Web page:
Harlan-Young Party

David Bigler
Utah History Encyclopedia, 1994

The first to take wagons over the Hastings Cutoff from Fort Bridger to the Humboldt River were some 200 emigrants who crossed Utah’s Salt Desert in 1846 about three weeks in advance of the Donner-Reed party. They took the new route south of the Great Salt Lake at the urging of Lansford W. Hastings, who claimed it was as much as 200 miles shorter than the established trail to the north by way of Fort Hall.

Known as the Harlan-Young party, the assembly of emigrant groups was led by Hastings himself and named for the heads of its two largest family contingents, George W. Harlan and Samuel C. Young, both most recently from Missouri. Among its members were the first Mormons to see the Salt Lake Valley, including the large family of Thomas Rhoades. Others were Peter W. Wimmer and his wife, Elizabeth Jane, who worked at Sutter’s Mill with Mormon Battalion veterans in 1848 when gold was discovered.

When the party left Fort Bridger on 20 July, it listed about forty families in four groups and forty wagons, to which some seventeen wagons were added before reaching Bear River about eight miles south of the later Pioneer Trail crossing. It was followed closely by some nine wagons of a smaller outfit which included the noted mapmaker, T. H. Jefferson, and twenty-four-year-old Heinrich Lienhard, whose journal is a classic of the western migration.

Hastings intended to take his followers to Salt Lake Valley over the later Donner-Reed and Mormon Trail, but this aim was frustrated by his own partner, James Hudspeth, who met the train at the mouth of Echo Canyon, near present Henefer. In Hastings’s absence, the party took Hudspeth’s advice and followed the Weber River, which imposed six days of hard labor to pass its narrows. Following the Wasatch Front, the company reached the northern limits of present Salt Lake City where its tracks were seen a year later by Mormon pioneers. Most wagons forded the Jordan River near the later North Temple bridge location before moving in a southwesterly direction toward the south end of Great Salt Lake.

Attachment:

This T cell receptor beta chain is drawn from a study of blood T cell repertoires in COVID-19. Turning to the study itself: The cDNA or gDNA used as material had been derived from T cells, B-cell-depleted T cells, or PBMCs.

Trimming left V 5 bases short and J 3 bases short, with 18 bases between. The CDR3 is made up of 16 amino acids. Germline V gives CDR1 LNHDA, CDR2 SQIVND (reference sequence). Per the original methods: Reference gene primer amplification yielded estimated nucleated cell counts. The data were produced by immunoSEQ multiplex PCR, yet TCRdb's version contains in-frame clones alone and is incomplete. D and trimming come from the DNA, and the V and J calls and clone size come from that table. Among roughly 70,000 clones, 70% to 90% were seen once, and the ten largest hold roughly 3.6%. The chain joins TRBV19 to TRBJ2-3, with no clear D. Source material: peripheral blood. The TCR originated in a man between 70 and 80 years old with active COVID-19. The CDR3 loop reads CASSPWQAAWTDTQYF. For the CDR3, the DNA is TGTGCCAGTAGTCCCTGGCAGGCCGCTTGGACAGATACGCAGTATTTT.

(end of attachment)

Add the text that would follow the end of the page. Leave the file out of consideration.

While Hastings went back to direct the Donner-Reed train, the party rested at Twenty Wells, now Grantsville, where on 12 August its members buried John Hargrave, the first emigrant laid to rest in Utah soil. After passing present Timpie and moving across Skull Valley to Redlum Spring, the company climbed Hastings Pass in the Cedar Mountains to begin the “long drive” over the Salt Desert to 10,700-foot Pilot Peak on today’s Utah-Nevada border.

It was only forty miles across the shimmering plain of salt, Hastings had claimed, but his followers soon found it was close to twice that far. Before they reached the springs at the base of the towering landmark, they would abandon nearly a third of their wagons, oxen would go crazy from thirst, “become exhausted and drop down dead,” and it would seem “as if all were lost.”

Where the Bryant-Russell party on mules had traveled in only seventeen hours, more than two days were required for the first emigrants with wagons to cross. It took even longer for them to recover at Donner Spring from the ordeal and reclaim most of their abandoned wagons. And the decision to take the Hastings Cutoff made the Harlan-Young party the last that season to cross the Sierra Nevada ahead of the ill-fated Donner-Reed party.